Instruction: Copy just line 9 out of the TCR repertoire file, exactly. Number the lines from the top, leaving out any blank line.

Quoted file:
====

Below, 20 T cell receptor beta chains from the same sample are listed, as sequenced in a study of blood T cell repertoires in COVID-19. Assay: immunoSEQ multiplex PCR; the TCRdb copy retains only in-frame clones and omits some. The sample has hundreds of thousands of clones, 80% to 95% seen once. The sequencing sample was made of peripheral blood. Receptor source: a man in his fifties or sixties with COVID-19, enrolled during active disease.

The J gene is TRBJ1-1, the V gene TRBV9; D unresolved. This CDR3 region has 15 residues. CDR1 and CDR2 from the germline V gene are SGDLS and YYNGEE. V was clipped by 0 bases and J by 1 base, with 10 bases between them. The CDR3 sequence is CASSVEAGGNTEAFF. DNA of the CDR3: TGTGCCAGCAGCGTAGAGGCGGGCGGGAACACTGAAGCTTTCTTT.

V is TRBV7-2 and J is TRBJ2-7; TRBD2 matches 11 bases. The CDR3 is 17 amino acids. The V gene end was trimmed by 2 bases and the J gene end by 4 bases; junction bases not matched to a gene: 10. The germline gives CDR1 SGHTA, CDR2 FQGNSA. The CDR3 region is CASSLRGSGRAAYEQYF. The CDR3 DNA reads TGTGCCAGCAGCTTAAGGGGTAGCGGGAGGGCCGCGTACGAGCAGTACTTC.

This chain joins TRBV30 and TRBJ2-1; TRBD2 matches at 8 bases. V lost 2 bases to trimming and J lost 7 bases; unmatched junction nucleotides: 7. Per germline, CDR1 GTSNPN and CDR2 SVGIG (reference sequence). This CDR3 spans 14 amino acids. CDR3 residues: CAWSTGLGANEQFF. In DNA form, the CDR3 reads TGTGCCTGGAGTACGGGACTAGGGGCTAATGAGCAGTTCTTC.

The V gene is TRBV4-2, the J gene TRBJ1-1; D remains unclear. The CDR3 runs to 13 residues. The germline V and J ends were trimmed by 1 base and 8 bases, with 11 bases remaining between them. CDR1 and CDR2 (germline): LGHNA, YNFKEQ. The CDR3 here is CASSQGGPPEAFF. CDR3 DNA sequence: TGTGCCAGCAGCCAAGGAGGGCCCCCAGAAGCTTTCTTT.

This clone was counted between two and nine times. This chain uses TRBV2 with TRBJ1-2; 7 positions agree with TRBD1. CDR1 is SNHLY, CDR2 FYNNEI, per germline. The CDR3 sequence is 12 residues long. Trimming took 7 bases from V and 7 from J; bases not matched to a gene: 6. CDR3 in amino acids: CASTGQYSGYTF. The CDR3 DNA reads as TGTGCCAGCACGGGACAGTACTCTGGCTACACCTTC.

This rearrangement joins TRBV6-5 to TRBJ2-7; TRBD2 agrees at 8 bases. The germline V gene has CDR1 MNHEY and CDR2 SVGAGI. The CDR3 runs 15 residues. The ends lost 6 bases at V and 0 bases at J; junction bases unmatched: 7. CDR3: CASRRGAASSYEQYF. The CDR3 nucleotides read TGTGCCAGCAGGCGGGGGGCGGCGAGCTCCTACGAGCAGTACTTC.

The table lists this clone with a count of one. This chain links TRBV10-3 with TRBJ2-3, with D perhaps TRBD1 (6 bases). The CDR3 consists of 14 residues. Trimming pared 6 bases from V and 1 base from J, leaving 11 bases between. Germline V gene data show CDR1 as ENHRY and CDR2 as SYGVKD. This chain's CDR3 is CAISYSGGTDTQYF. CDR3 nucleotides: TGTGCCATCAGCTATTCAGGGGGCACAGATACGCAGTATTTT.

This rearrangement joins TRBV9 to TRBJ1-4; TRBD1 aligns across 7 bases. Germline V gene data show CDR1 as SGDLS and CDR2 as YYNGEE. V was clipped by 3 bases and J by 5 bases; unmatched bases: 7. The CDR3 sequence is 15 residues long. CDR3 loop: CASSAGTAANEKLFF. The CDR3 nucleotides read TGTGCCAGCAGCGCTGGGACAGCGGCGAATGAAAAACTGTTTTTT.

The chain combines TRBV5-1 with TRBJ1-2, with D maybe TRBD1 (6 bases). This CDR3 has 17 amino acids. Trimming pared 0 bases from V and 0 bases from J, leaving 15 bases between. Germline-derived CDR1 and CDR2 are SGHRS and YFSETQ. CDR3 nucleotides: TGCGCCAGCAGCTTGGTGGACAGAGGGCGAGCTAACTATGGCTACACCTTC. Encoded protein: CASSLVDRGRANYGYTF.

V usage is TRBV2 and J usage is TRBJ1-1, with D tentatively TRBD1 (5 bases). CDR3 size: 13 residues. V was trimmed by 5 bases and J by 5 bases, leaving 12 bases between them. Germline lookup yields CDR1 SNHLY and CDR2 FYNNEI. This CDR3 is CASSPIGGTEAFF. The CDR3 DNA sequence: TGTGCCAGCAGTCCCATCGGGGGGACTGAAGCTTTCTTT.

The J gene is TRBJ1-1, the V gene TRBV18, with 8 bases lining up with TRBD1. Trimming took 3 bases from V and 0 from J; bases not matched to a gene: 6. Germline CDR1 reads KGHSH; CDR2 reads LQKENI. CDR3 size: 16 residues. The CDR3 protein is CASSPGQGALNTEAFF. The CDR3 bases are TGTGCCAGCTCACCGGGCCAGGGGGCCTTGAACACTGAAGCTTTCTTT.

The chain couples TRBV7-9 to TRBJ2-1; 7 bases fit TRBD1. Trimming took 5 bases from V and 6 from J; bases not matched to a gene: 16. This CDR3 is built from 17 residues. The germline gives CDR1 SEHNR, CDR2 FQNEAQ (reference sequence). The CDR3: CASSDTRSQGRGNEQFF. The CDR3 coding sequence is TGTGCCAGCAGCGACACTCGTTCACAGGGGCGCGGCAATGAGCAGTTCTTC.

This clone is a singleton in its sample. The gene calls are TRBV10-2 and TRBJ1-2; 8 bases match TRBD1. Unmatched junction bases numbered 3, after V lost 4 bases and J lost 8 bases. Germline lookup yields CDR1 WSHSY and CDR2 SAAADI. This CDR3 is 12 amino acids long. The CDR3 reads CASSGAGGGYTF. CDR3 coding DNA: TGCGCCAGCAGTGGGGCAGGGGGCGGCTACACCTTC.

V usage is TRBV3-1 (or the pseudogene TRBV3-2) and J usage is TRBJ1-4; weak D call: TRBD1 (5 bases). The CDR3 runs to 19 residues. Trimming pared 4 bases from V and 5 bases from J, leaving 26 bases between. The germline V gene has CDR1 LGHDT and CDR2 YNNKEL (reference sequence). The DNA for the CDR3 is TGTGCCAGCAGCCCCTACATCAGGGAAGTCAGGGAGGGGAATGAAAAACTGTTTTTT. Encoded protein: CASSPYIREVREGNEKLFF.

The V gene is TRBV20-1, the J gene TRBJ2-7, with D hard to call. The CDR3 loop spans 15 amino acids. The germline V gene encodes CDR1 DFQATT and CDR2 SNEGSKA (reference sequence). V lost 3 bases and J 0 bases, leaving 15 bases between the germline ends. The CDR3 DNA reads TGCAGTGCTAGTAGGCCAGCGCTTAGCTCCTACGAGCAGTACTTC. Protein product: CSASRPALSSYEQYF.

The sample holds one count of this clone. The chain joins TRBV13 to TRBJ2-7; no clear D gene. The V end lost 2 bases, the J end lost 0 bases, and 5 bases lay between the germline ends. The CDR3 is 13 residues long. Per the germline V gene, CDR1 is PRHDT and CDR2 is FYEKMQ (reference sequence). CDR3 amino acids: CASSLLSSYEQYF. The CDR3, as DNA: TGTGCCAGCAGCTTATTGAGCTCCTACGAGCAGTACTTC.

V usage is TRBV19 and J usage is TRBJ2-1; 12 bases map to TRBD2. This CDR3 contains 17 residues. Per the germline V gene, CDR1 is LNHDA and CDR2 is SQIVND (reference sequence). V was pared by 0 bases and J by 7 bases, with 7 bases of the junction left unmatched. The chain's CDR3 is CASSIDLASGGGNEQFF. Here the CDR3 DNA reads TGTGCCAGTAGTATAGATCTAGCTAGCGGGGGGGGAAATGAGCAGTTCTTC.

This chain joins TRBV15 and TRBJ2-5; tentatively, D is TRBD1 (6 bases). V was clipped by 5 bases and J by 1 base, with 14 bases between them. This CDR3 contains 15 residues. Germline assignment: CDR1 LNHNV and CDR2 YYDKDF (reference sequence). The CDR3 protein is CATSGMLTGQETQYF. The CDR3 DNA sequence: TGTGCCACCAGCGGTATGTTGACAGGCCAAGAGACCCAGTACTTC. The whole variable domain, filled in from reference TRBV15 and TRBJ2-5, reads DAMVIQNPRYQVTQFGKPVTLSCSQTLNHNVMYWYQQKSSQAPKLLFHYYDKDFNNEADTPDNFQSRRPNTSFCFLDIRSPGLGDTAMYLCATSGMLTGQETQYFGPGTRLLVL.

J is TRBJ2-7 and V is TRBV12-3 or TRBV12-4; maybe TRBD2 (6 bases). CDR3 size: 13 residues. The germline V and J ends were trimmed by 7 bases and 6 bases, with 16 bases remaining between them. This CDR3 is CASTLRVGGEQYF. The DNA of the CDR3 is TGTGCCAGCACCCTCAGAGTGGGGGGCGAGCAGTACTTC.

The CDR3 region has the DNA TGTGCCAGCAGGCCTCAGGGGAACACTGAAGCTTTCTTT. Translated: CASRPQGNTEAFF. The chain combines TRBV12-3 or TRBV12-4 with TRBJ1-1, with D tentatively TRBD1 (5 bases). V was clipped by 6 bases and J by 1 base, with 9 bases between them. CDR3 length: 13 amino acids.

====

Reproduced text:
This rearrangement joins TRBV9 to TRBJ1-4; TRBD1 aligns across 7 bases. Germline V gene data show CDR1 as SGDLS and CDR2 as YYNGEE. V was clipped by 3 bases and J by 5 bases; unmatched bases: 7. The CDR3 sequence is 15 residues long. CDR3 loop: CASSAGTAANEKLFF. The CDR3 nucleotides read TGTGCCAGCAGCGCTGGGACAGCGGCGAATGAAAAACTGTTTTTT.